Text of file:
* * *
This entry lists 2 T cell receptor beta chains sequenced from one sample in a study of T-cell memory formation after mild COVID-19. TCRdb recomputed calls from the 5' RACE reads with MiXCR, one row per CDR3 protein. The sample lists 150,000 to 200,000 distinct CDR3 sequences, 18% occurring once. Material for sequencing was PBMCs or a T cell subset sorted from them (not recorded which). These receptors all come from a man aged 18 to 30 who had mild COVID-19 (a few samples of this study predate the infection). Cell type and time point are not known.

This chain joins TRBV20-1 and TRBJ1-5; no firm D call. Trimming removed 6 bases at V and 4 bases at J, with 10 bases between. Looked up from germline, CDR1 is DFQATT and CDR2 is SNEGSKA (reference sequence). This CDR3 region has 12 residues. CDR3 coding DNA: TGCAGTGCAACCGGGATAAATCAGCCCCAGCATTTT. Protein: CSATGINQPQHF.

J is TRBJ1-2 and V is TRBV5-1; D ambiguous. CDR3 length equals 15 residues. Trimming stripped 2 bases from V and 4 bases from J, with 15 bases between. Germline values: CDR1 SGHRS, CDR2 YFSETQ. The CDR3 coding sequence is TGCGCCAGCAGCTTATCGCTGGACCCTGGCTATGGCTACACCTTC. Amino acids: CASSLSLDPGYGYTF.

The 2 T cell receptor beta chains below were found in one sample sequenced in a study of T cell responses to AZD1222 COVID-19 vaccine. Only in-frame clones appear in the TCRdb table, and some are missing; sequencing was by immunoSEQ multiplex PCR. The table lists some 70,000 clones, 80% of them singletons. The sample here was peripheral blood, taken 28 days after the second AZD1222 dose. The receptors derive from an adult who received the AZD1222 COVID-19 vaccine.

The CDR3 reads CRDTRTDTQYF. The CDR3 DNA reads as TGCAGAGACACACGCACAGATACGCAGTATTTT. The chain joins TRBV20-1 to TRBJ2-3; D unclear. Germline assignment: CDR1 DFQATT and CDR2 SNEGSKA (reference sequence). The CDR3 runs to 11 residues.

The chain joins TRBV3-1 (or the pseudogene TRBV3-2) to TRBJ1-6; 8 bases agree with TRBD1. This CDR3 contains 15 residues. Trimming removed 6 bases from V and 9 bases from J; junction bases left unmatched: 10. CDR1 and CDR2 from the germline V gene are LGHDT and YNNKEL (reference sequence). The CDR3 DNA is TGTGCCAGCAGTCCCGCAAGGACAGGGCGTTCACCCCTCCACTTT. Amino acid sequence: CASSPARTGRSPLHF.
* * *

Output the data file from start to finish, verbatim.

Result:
This entry lists 2 T cell receptor beta chains sequenced from one sample in a study of T-cell memory formation after mild COVID-19. TCRdb recomputed calls from the 5' RACE reads with MiXCR, one row per CDR3 protein. The sample lists 150,000 to 200,000 distinct CDR3 sequences, 18% occurring once. Material for sequencing was PBMCs or a T cell subset sorted from them (not recorded which). These receptors all come from a man aged 18 to 30 who had mild COVID-19 (a few samples of this study predate the infection). Cell type and time point are not known.

This chain joins TRBV20-1 and TRBJ1-5; no firm D call. Trimming removed 6 bases at V and 4 bases at J, with 10 bases between. Looked up from germline, CDR1 is DFQATT and CDR2 is SNEGSKA (reference sequence). This CDR3 region has 12 residues. CDR3 coding DNA: TGCAGTGCAACCGGGATAAATCAGCCCCAGCATTTT. Protein: CSATGINQPQHF.

J is TRBJ1-2 and V is TRBV5-1; D ambiguous. CDR3 length equals 15 residues. Trimming stripped 2 bases from V and 4 bases from J, with 15 bases between. Germline values: CDR1 SGHRS, CDR2 YFSETQ. The CDR3 coding sequence is TGCGCCAGCAGCTTATCGCTGGACCCTGGCTATGGCTACACCTTC. Amino acids: CASSLSLDPGYGYTF.

The 2 T cell receptor beta chains below were found in one sample sequenced in a study of T cell responses to AZD1222 COVID-19 vaccine. Only in-frame clones appear in the TCRdb table, and some are missing; sequencing was by immunoSEQ multiplex PCR. The table lists some 70,000 clones, 80% of them singletons. The sample here was peripheral blood, taken 28 days after the second AZD1222 dose. The receptors derive from an adult who received the AZD1222 COVID-19 vaccine.

The CDR3 reads CRDTRTDTQYF. The CDR3 DNA reads as TGCAGAGACACACGCACAGATACGCAGTATTTT. The chain joins TRBV20-1 to TRBJ2-3; D unclear. Germline assignment: CDR1 DFQATT and CDR2 SNEGSKA (reference sequence). The CDR3 runs to 11 residues.

The chain joins TRBV3-1 (or the pseudogene TRBV3-2) to TRBJ1-6; 8 bases agree with TRBD1. This CDR3 contains 15 residues. Trimming removed 6 bases from V and 9 bases from J; junction bases left unmatched: 10. CDR1 and CDR2 from the germline V gene are LGHDT and YNNKEL (reference sequence). The CDR3 DNA is TGTGCCAGCAGTCCCGCAAGGACAGGGCGTTCACCCCTCCACTTT. Amino acid sequence: CASSPARTGRSPLHF.